Park Trails Have Their Day

Park Trails Have Their Day

Joggers’ cutting across the ribbon-cutting ceremony at Wakefield Park on National Trail Day was a sign that the trails’ popularity around the county was something that spoke for itself.

"This is our equivalent of the Thunderbirds fly-by," said one park representative.

Jenny Pate, Fairfax County Park Authority trail guru, and Judy Pederson, Fairfax County Park Authority public information specialist, handed the runners water on National Trail Day at the ribbon-cutting, as new trail signs and designation poles were introduced to the crowd, which consisted of about 10 people.

"This is about the best thing in my mind we've done. We have about nine projects on the books now," Pate said.

Director of park operations Tim White talked about the signs and the whole trail outlook. Wakefield was the first stop of the day, with scheduled stops at Mount Royal playground in McLean and a playground ribbon-cutting at Frying Pan Park, where they served ice cream that evening.

"So far we have 17 miles of trails marked with these signs. There are almost 700 miles of trails in the county," White said.

The runners — who continued through the gathering, interrupting picture opportunities — were from the Washington Runners, a group that meets on Saturday mornings. One runner, Michelle Fisher, took trail advocacy to new heights.

"I made one in my backyard in Oakton," she said.

Kelley O'Hara was in Fisher's group.

"It gets people outside," she said.

Pederson talked about the trail popularity. A survey she had showed 69 percent of the county's citizens use the trails.

"We believe trail use is the most popular activity. I think they're built with the landscape in mind," she said.

It's the landscape feature that makes the trails a federally funded program, according to Fatemeh Allahoust of the Virginia Department of Transportation.

"Trail money and these kind of improvements are enhancements. They come from federal money," she said.

THE CROSS COUNTY Trail Project is one that will construct a trail from the Loudoun County line in the north to the land that was formerly the Lorton Prison in the south, connecting up to other county trails. It is nearly complete except for a stretch in Vienna, according to Pate.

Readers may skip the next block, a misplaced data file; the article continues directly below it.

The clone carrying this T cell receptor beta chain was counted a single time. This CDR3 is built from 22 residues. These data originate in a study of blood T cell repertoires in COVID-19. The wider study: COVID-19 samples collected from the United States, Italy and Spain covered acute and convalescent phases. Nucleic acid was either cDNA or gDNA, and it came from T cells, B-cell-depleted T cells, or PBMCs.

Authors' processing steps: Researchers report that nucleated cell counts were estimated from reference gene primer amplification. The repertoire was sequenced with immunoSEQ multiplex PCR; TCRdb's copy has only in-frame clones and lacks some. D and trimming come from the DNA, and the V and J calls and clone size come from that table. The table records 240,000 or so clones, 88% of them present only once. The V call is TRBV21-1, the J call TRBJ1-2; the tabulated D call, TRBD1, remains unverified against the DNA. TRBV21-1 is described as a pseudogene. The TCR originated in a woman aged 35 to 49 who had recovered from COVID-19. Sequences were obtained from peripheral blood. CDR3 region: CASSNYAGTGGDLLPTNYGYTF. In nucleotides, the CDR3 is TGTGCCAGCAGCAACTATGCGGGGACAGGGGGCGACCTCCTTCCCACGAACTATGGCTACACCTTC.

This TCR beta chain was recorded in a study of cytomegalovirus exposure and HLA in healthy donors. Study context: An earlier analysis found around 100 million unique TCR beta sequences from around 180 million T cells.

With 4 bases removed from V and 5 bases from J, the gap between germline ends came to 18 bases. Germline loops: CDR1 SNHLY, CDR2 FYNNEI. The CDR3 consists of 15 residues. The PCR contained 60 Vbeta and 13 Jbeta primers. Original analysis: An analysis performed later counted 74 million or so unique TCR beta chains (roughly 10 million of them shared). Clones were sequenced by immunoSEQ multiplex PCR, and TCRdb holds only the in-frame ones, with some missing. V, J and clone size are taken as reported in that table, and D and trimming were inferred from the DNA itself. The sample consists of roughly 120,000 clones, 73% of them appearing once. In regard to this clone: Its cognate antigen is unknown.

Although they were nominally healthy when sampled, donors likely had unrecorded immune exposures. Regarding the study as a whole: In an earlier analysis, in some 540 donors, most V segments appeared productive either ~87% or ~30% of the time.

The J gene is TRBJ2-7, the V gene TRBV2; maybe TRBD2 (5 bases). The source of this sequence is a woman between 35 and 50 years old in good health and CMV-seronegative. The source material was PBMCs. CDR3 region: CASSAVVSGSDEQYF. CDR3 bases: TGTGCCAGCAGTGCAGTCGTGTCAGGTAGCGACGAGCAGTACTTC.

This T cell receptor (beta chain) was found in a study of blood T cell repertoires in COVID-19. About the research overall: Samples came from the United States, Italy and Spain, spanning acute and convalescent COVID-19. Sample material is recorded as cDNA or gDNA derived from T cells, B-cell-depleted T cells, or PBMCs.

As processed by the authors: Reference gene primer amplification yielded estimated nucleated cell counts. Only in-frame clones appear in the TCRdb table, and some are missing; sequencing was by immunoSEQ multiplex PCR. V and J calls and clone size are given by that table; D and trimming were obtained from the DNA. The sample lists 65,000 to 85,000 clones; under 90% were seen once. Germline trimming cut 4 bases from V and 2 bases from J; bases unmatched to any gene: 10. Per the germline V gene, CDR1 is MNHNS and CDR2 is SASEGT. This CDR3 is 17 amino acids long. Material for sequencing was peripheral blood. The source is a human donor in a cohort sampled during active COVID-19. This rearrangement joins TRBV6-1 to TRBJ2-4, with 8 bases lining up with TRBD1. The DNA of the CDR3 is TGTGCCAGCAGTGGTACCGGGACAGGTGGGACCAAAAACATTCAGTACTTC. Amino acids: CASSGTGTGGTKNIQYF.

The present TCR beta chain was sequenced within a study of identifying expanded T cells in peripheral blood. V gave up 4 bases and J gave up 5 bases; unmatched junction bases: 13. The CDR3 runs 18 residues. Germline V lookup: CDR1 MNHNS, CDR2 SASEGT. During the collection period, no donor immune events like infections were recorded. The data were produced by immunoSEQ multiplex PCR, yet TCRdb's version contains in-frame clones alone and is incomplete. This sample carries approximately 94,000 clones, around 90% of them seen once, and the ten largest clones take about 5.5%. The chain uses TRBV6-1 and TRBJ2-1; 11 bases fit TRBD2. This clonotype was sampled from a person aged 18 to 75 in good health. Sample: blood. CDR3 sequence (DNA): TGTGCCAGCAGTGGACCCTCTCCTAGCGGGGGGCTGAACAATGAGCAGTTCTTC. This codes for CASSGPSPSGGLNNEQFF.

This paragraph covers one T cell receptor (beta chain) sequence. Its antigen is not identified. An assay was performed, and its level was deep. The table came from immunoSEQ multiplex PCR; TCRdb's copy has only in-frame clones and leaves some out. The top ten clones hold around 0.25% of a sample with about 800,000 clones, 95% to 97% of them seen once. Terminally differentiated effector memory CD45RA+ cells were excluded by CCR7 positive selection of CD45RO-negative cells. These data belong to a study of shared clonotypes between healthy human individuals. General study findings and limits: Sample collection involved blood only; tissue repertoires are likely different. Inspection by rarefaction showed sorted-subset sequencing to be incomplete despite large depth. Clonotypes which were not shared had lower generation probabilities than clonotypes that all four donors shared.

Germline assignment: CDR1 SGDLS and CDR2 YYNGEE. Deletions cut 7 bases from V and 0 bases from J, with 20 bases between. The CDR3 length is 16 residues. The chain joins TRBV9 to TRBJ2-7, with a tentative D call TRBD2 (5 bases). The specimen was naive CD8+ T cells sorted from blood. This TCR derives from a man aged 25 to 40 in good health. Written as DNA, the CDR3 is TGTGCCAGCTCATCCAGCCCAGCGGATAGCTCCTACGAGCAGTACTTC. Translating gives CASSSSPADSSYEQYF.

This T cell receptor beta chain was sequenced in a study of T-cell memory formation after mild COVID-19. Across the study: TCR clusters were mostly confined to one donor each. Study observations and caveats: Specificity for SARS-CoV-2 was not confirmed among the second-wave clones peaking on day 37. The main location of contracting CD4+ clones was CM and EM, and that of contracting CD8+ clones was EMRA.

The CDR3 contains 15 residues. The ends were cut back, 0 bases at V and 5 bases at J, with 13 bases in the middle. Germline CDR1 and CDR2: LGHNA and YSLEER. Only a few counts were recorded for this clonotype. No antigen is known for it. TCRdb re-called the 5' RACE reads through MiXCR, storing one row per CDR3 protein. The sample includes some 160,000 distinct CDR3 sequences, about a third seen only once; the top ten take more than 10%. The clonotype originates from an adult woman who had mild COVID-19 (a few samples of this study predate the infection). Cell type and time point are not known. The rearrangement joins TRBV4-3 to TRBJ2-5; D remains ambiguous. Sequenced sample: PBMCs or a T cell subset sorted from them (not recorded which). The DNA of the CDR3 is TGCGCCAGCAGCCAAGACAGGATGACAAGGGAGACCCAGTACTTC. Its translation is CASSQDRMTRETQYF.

"In 2004 we will finish the last section of the Cross County Trail. We still have a middle section around Vale and Lawyers Road, where land acquisition is a factor," Pate said.

One section in the Springfield-Burke area that was recently completed was around Lake Mercer south of South Run District Park. It connects a section of the trail that goes around Burke Lake, through South Run, and through the Newington Forest neighborhoods.

According to Virginia Trails advocate Barbara Nelson, trails are slowly being built along the East Coast states to provide biking/hiking access. The East Coast Greenway is another trail with local, regional and national significance, according to Nelson. It was designated by the White House in 2000 as one of the 16 National Millennium Trails. It will come into Virginia across Memorial Bridge and tie into the Mount Vernon Trail. The East Coast Greenway is envisioned as a long-distance trail from Calis, Maine, to Key West, Fla. — an urban greenway trail connecting cities and towns along the East Coast.

Another project of interest is the Potomac Heritage National Scenic Trail — a congressionally designated trail. It encompasses the entire Potomac River Watershed (which includes areas in West Virginia, Pennsylvania, Maryland, D.C. and Virginia), according to Nelson.

SATURDAY, JUNE 1, at the ribbon-cutting, Wakefield Park was also hosting a softball tournament and soccer games. For the softball tournament, there was one parking lot filled with campers for the team members and their families, who were making a weekend of it. Softball enthusiasts Chris Hargrow, 11, and George Mason University graduate and coach Karen Horowitz, 23, were waiting for their game to start. Neither were trail enthusiasts, and Horowitz mentioned the rumors about new softball fields at Wakefield.

"My brother bikes on the trails. I think the trails are important, but if they had to cut out some of the trails for two new softball fields, I would be for it," Horowitz said.